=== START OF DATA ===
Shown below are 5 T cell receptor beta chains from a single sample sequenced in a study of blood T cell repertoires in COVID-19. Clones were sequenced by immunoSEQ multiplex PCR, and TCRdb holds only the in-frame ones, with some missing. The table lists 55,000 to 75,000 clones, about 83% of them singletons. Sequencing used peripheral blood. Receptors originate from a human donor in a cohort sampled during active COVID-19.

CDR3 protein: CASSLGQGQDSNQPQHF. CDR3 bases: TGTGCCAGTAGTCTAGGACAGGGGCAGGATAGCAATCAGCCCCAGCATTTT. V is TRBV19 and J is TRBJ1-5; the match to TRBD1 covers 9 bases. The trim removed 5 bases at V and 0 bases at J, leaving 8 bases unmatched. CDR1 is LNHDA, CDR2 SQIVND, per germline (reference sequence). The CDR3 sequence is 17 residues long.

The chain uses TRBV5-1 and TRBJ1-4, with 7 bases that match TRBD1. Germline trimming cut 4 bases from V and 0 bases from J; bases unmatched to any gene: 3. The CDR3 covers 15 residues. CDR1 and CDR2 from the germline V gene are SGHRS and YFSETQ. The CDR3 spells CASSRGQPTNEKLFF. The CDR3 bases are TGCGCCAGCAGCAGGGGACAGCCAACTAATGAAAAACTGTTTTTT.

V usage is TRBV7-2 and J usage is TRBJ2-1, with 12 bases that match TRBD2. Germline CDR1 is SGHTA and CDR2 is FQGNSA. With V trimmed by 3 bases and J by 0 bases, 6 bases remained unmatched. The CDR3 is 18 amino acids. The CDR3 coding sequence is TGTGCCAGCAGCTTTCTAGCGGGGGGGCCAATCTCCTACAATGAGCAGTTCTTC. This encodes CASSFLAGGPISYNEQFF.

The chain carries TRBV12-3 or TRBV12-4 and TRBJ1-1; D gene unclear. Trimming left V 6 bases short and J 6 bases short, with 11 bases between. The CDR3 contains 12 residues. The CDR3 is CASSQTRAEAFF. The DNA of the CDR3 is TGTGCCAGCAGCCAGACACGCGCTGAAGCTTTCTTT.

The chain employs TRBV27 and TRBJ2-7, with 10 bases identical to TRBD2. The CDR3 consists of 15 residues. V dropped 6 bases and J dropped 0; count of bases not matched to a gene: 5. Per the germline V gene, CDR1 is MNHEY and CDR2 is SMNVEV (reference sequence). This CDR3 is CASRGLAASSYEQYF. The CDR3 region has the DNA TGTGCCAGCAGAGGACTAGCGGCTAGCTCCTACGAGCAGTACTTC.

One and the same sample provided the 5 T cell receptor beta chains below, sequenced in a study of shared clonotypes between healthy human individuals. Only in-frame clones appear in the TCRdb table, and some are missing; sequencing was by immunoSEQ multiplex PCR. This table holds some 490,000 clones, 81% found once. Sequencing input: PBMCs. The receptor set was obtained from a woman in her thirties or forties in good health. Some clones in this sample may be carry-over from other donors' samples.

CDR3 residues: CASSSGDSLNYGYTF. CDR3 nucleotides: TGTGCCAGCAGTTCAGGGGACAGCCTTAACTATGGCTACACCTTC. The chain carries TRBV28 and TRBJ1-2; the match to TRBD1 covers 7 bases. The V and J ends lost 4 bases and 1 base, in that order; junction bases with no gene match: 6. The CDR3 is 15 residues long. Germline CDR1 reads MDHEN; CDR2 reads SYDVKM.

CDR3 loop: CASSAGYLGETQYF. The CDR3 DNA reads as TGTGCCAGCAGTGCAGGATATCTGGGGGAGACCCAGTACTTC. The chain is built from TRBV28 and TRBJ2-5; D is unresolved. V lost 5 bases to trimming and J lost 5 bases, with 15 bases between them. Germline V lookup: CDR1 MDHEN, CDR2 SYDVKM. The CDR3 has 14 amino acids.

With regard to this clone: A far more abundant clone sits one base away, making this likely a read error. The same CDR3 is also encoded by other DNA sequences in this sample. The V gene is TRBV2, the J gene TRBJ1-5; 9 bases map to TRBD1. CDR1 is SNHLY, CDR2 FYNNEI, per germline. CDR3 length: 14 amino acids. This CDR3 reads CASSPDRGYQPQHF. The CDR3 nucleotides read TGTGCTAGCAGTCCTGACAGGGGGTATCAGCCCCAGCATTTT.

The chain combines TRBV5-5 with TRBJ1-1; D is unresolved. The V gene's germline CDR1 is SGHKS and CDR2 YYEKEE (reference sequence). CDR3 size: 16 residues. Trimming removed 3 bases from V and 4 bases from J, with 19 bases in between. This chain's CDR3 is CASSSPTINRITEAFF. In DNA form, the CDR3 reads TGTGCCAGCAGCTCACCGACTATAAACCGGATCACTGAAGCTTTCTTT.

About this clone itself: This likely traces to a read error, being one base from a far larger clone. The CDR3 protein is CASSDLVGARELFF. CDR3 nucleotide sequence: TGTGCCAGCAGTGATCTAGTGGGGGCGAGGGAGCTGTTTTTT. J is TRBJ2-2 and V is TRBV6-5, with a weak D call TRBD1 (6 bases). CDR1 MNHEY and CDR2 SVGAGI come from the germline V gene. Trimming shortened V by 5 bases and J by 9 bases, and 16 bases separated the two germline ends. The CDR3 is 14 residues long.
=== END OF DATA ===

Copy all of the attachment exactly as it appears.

Shown below are 5 T cell receptor beta chains from a single sample sequenced in a study of blood T cell repertoires in COVID-19. Clones were sequenced by immunoSEQ multiplex PCR, and TCRdb holds only the in-frame ones, with some missing. The table lists 55,000 to 75,000 clones, about 83% of them singletons. Sequencing used peripheral blood. Receptors originate from a human donor in a cohort sampled during active COVID-19.

CDR3 protein: CASSLGQGQDSNQPQHF. CDR3 bases: TGTGCCAGTAGTCTAGGACAGGGGCAGGATAGCAATCAGCCCCAGCATTTT. V is TRBV19 and J is TRBJ1-5; the match to TRBD1 covers 9 bases. The trim removed 5 bases at V and 0 bases at J, leaving 8 bases unmatched. CDR1 is LNHDA, CDR2 SQIVND, per germline (reference sequence). The CDR3 sequence is 17 residues long.

The chain uses TRBV5-1 and TRBJ1-4, with 7 bases that match TRBD1. Germline trimming cut 4 bases from V and 0 bases from J; bases unmatched to any gene: 3. The CDR3 covers 15 residues. CDR1 and CDR2 from the germline V gene are SGHRS and YFSETQ. The CDR3 spells CASSRGQPTNEKLFF. The CDR3 bases are TGCGCCAGCAGCAGGGGACAGCCAACTAATGAAAAACTGTTTTTT.

V usage is TRBV7-2 and J usage is TRBJ2-1, with 12 bases that match TRBD2. Germline CDR1 is SGHTA and CDR2 is FQGNSA. With V trimmed by 3 bases and J by 0 bases, 6 bases remained unmatched. The CDR3 is 18 amino acids. The CDR3 coding sequence is TGTGCCAGCAGCTTTCTAGCGGGGGGGCCAATCTCCTACAATGAGCAGTTCTTC. This encodes CASSFLAGGPISYNEQFF.

The chain carries TRBV12-3 or TRBV12-4 and TRBJ1-1; D gene unclear. Trimming left V 6 bases short and J 6 bases short, with 11 bases between. The CDR3 contains 12 residues. The CDR3 is CASSQTRAEAFF. The DNA of the CDR3 is TGTGCCAGCAGCCAGACACGCGCTGAAGCTTTCTTT.

The chain employs TRBV27 and TRBJ2-7, with 10 bases identical to TRBD2. The CDR3 consists of 15 residues. V dropped 6 bases and J dropped 0; count of bases not matched to a gene: 5. Per the germline V gene, CDR1 is MNHEY and CDR2 is SMNVEV (reference sequence). This CDR3 is CASRGLAASSYEQYF. The CDR3 region has the DNA TGTGCCAGCAGAGGACTAGCGGCTAGCTCCTACGAGCAGTACTTC.

One and the same sample provided the 5 T cell receptor beta chains below, sequenced in a study of shared clonotypes between healthy human individuals. Only in-frame clones appear in the TCRdb table, and some are missing; sequencing was by immunoSEQ multiplex PCR. This table holds some 490,000 clones, 81% found once. Sequencing input: PBMCs. The receptor set was obtained from a woman in her thirties or forties in good health. Some clones in this sample may be carry-over from other donors' samples.

CDR3 residues: CASSSGDSLNYGYTF. CDR3 nucleotides: TGTGCCAGCAGTTCAGGGGACAGCCTTAACTATGGCTACACCTTC. The chain carries TRBV28 and TRBJ1-2; the match to TRBD1 covers 7 bases. The V and J ends lost 4 bases and 1 base, in that order; junction bases with no gene match: 6. The CDR3 is 15 residues long. Germline CDR1 reads MDHEN; CDR2 reads SYDVKM.

CDR3 loop: CASSAGYLGETQYF. The CDR3 DNA reads as TGTGCCAGCAGTGCAGGATATCTGGGGGAGACCCAGTACTTC. The chain is built from TRBV28 and TRBJ2-5; D is unresolved. V lost 5 bases to trimming and J lost 5 bases, with 15 bases between them. Germline V lookup: CDR1 MDHEN, CDR2 SYDVKM. The CDR3 has 14 amino acids.

With regard to this clone: A far more abundant clone sits one base away, making this likely a read error. The same CDR3 is also encoded by other DNA sequences in this sample. The V gene is TRBV2, the J gene TRBJ1-5; 9 bases map to TRBD1. CDR1 is SNHLY, CDR2 FYNNEI, per germline. CDR3 length: 14 amino acids. This CDR3 reads CASSPDRGYQPQHF. The CDR3 nucleotides read TGTGCTAGCAGTCCTGACAGGGGGTATCAGCCCCAGCATTTT.

The chain combines TRBV5-5 with TRBJ1-1; D is unresolved. The V gene's germline CDR1 is SGHKS and CDR2 YYEKEE (reference sequence). CDR3 size: 16 residues. Trimming removed 3 bases from V and 4 bases from J, with 19 bases in between. This chain's CDR3 is CASSSPTINRITEAFF. In DNA form, the CDR3 reads TGTGCCAGCAGCTCACCGACTATAAACCGGATCACTGAAGCTTTCTTT.

About this clone itself: This likely traces to a read error, being one base from a far larger clone. The CDR3 protein is CASSDLVGARELFF. CDR3 nucleotide sequence: TGTGCCAGCAGTGATCTAGTGGGGGCGAGGGAGCTGTTTTTT. J is TRBJ2-2 and V is TRBV6-5, with a weak D call TRBD1 (6 bases). CDR1 MNHEY and CDR2 SVGAGI come from the germline V gene. Trimming shortened V by 5 bases and J by 9 bases, and 16 bases separated the two germline ends. The CDR3 is 14 residues long.